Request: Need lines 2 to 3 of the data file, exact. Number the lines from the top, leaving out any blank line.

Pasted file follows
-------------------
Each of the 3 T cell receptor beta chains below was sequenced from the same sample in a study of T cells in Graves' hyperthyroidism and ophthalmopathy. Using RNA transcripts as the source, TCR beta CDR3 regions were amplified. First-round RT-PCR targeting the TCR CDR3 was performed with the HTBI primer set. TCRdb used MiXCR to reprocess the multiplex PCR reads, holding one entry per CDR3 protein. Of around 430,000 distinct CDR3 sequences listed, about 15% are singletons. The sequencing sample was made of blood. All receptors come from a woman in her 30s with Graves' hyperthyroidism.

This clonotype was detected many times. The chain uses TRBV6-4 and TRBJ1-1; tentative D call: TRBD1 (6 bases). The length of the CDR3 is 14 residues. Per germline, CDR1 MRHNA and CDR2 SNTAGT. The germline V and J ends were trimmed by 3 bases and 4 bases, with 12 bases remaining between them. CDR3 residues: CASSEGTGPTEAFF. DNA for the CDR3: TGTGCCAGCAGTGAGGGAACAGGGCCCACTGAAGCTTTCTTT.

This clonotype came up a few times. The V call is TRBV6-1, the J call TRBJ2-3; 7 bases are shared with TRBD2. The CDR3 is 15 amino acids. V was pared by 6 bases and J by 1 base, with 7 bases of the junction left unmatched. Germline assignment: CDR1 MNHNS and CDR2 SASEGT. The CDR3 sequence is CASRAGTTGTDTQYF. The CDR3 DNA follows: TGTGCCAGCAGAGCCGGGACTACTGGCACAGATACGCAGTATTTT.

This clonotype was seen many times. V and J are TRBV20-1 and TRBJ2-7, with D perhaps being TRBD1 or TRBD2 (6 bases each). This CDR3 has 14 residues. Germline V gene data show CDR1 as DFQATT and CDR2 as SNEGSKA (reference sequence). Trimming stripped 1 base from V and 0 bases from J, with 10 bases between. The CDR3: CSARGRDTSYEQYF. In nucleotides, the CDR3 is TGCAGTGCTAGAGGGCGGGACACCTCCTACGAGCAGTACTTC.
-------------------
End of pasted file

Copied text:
This clonotype was detected many times. The chain uses TRBV6-4 and TRBJ1-1; tentative D call: TRBD1 (6 bases). The length of the CDR3 is 14 residues. Per germline, CDR1 MRHNA and CDR2 SNTAGT. The germline V and J ends were trimmed by 3 bases and 4 bases, with 12 bases remaining between them. CDR3 residues: CASSEGTGPTEAFF. DNA for the CDR3: TGTGCCAGCAGTGAGGGAACAGGGCCCACTGAAGCTTTCTTT.

This clonotype came up a few times. The V call is TRBV6-1, the J call TRBJ2-3; 7 bases are shared with TRBD2. The CDR3 is 15 amino acids. V was pared by 6 bases and J by 1 base, with 7 bases of the junction left unmatched. Germline assignment: CDR1 MNHNS and CDR2 SASEGT. The CDR3 sequence is CASRAGTTGTDTQYF. The CDR3 DNA follows: TGTGCCAGCAGAGCCGGGACTACTGGCACAGATACGCAGTATTTT.